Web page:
Bi wiring?

I recently purchased a pair of Paradigm Studio 100 v1. I know the maximum recommended wattage for the speakers is 350 watts, but I am curious to know if they could be bi-wired with my denon receiver (125 watts) and my amp (300 watts). And if so, should I use the receiver for the highs and the amp for the lows??

Any feedback would be great, thanks!
FYI: Technically, you are asking if you can "Bi-amp" your speakers, not merely "Bi-wire" them.

Having that much difference in power would probably yield more problems than it would be worth, IMHO. (And I imagine that the power reserves of a dedicated power amp are much greater than a receiver's power reserves, which would only make things worse.) And typically, a dedicated amp has a better sonic signature than a receiver, so you will probably notice a difference in quality.

However, that being said, you can try it and find out. (IMHO, having the reciever on the top end makes the most sense.)

Good Luck, (and let us know how it turns out if you decide to try it).
Correct, that would be bi-"amping", not bi-wiring. You would still need some way to control the outboard amp. Either level controls on the amp itself or an outboard crossover. Since the power ratings are so different, you'll need to balance them out.

Usually, biamping involves the same amps or running them through a crossover.
Since the power ratings are so different, you'll need to balance them out.

Since the voltage sensitivities are probably different, you will need to find a way to balance them. Power output capacity is irrelevant.

BTW, if the 300wpc amp is a good one, it will do just fine alone and without biamping. You do not need to have an amplifier capacity equal to the speaker's maximum rating.

use the amp that sounds the best imo

do not bother to biamp unless they sound very similar

if they are similar use the 300 watter on the bass

it remains to be seen if the sensitivity (I think the right word) of the amps is similar which would determine volume and compatability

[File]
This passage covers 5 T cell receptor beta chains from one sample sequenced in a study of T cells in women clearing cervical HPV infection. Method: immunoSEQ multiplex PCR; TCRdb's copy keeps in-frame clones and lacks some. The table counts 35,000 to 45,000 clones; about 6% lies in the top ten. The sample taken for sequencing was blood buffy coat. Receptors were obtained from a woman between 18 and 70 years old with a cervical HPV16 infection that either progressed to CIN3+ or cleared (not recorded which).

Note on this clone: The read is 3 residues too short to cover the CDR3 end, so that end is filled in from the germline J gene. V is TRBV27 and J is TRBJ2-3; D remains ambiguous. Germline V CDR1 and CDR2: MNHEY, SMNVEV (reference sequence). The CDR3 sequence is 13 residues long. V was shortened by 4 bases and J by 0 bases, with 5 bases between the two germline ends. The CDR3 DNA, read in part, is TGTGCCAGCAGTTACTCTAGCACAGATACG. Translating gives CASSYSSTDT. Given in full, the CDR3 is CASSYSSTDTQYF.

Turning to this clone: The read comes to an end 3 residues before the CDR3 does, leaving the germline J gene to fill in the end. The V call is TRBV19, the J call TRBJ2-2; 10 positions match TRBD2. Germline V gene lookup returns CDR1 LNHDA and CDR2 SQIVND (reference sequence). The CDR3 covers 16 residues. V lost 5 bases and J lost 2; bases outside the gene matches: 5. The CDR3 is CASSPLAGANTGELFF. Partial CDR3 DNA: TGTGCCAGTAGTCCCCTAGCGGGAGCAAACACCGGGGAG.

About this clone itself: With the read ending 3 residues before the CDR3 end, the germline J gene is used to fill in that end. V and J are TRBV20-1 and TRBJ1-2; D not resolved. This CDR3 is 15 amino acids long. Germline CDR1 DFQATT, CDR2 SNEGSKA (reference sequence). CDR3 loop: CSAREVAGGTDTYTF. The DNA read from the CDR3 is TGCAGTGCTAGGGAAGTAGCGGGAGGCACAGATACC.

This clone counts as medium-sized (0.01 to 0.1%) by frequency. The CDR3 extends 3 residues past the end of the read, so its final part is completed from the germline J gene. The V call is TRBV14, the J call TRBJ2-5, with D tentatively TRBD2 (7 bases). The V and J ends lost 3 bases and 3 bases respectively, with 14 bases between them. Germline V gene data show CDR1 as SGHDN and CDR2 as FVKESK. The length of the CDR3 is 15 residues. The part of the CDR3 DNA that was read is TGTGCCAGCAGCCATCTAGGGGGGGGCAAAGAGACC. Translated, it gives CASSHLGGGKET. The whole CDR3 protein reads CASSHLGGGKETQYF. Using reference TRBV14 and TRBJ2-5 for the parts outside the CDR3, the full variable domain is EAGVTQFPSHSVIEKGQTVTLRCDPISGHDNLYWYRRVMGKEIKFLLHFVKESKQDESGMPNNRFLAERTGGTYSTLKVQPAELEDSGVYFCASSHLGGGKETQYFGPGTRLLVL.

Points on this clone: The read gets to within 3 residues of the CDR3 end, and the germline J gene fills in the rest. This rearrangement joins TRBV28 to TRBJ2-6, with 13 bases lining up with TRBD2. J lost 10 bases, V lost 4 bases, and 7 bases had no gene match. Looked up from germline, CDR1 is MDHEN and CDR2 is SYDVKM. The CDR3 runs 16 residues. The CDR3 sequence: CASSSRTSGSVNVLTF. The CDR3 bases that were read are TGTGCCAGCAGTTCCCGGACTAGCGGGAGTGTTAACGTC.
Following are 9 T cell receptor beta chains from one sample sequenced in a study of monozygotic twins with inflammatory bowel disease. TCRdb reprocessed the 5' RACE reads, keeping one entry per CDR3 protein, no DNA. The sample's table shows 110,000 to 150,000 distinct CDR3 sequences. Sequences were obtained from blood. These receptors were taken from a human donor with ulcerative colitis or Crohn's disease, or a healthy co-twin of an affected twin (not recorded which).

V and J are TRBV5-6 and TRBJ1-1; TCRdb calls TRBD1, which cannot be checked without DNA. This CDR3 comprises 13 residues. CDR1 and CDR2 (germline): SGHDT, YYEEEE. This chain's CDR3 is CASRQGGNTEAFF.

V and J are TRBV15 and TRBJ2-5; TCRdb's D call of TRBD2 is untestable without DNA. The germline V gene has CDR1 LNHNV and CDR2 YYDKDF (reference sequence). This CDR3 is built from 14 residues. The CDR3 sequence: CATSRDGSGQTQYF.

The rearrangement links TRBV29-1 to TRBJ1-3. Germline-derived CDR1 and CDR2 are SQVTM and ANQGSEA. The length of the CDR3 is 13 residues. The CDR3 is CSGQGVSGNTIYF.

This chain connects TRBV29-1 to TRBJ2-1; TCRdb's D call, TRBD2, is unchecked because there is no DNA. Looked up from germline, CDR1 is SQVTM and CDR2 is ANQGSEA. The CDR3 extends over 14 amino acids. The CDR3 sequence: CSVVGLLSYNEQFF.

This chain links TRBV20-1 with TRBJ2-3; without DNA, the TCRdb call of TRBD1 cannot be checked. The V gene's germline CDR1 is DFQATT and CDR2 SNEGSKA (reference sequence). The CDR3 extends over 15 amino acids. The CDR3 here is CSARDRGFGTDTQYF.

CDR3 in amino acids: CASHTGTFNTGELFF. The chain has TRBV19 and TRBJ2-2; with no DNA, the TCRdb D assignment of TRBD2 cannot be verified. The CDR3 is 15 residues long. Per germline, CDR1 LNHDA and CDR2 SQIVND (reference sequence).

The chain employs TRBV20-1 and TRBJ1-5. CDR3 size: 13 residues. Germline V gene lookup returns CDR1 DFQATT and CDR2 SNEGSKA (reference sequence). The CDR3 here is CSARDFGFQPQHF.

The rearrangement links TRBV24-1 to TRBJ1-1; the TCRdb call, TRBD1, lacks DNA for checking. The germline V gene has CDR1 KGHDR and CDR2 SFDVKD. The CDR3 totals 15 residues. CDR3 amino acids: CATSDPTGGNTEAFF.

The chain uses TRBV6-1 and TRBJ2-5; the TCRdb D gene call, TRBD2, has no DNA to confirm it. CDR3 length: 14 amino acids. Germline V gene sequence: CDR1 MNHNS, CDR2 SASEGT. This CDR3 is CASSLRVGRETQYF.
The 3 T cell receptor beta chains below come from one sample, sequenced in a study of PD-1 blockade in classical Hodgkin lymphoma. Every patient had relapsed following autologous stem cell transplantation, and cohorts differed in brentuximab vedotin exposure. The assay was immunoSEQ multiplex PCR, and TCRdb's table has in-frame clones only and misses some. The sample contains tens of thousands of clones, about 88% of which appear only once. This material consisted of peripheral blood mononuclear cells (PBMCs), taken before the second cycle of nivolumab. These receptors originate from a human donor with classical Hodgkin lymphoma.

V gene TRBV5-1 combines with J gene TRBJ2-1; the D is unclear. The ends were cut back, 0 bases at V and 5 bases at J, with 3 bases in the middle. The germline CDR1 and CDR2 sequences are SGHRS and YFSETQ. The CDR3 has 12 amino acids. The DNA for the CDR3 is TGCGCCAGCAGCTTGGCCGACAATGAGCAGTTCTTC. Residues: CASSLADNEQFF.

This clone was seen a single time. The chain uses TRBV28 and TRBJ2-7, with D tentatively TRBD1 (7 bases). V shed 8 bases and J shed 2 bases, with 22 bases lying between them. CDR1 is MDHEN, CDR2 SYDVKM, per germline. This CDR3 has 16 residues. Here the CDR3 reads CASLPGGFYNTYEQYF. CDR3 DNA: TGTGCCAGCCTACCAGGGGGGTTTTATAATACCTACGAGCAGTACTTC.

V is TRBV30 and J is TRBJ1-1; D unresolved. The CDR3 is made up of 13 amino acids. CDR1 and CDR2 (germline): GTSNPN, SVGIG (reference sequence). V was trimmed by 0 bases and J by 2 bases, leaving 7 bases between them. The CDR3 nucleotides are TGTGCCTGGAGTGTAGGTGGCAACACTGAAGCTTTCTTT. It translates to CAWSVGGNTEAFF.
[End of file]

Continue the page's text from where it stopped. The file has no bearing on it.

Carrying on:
have fun and be careful not to blow anything...
First, if you are using the preamp section of the receiver you can't bi-amp unless the receiver provides output jacks from its preamp section. Otherwise you would have no means of providing inputs to the separate power amp that are controlled by the receiver's volume control.

Second, bi-amping (or at least passive bi-amping) is unlikely to provide a significant increase in overall power delivery to the speakers. See the posts by me and by ElDartford in this thread. If done properly, with matching amps, bi-amping can provide some sonic benefits, but as was stated above that is not likely to occur using a receiver in combination with a dedicated power amp.

Third, I think that everyone is (correctly) saying the same thing about balancing the outputs of the two amps, but I would put it that what has to be matched are the voltage gains between the outputs of each amp and whatever point earlier in the signal path is common to both amps.

In other words, if you were connecting the preamp out jacks of the receiver (assuming it has them) to the power amp input jacks of the receiver and to the external amp, you would need to somehow match the gain of the external amp to the gain of the power amp section of the receiver. If you were connecting an external preamp to the external power amp and into input jacks of the receiver, you would have to match the power amp gain with the gain from those receiver input jacks to the outputs of the power amp section of the receiver. You could probably do that with the receiver's volume control, at the expense of the sonic effects of having the receiver's preamp section in the signal path in addition to the external preamp.

The gains can be calculated by taking the rated power output of each amp into 8 ohms; converting to voltage using the equation E = Square root of (P x R) (where P = rated max power into 8 ohms in watts, E = voltage in volts, and R = 8 ohms); and dividing by the input voltage that is specified to produce that rated output (the "sensitivity," as was stated). The resulting gain can be converted to db using the formula 20log(Vout/Vin).

-- Al
The biggest challenge for your idea is "How are you going to get a line level crossover into this scheme? YOU MUST ADD a crossover to feed the right stuff to each half of your speaker.
You MUST have a pre out on the reseiver, and feed the signal to a crossover box, splitting the signal to feed the input of the amp part of the receiver, and the separate amp.
Just use the bigger amp, period. Biamping is not easy, nor very good unless done well.
YOU MUST ADD a crossover to feed the right stuff to each half of your speaker.

No. You must REPLACE the inbuilt crossover with the proper custom external one if you want proper biamping. This means that you must REMOVE the inbuilt on in the speakers in order to avoid cascading the two.

OTOH, you can leave the inbuilt one in place and not INSERT an external one but this will minimize any advantages of bi-amping.

You cannot use BOTH crossovers.

Gpetrons962, confused yet?
Timrhu wrote: Gpetrons962, confused yet?

If so, then forget bi-amping.....which would be my advice anyway.